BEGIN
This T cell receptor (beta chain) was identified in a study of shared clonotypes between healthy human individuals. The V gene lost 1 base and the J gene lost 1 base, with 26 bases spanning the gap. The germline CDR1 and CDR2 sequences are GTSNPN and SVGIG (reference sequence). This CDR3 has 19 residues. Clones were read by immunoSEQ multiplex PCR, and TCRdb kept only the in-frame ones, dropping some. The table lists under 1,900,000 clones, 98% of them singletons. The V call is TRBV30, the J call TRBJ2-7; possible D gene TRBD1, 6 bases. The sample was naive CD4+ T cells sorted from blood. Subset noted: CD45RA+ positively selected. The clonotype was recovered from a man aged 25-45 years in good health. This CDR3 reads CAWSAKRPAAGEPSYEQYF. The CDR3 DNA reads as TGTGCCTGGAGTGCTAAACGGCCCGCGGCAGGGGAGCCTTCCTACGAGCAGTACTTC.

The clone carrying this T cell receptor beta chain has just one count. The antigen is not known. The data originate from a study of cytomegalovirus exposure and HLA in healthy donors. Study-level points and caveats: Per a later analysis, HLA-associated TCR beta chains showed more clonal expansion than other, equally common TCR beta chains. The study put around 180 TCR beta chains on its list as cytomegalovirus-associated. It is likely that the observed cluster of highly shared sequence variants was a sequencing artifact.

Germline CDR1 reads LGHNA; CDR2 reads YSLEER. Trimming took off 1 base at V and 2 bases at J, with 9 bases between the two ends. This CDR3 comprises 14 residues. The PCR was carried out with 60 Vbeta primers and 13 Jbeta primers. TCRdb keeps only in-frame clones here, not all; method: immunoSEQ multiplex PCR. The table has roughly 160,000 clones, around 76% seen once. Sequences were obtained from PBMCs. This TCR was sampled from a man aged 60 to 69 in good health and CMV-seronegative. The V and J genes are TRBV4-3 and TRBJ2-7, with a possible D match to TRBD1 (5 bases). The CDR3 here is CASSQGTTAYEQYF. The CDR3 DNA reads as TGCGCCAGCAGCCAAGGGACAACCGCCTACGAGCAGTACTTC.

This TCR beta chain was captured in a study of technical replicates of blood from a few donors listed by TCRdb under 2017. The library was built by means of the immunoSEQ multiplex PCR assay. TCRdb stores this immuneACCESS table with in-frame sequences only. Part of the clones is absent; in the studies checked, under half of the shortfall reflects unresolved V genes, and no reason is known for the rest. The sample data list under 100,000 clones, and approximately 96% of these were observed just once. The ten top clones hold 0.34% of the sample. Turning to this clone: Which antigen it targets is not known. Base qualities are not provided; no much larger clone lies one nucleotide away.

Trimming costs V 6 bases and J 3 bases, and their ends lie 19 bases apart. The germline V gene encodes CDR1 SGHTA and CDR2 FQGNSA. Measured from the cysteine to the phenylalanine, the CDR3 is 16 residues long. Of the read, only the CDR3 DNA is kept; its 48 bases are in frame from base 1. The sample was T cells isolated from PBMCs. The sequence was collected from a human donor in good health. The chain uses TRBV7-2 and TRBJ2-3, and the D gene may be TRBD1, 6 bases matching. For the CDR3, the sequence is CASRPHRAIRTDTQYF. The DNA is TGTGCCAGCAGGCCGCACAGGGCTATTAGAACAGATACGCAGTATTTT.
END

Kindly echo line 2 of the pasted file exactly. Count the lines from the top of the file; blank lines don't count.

The clone carrying this T cell receptor beta chain has just one count. The antigen is not known. The data originate from a study of cytomegalovirus exposure and HLA in healthy donors. Study-level points and caveats: Per a later analysis, HLA-associated TCR beta chains showed more clonal expansion than other, equally common TCR beta chains. The study put around 180 TCR beta chains on its list as cytomegalovirus-associated. It is likely that the observed cluster of highly shared sequence variants was a sequencing artifact.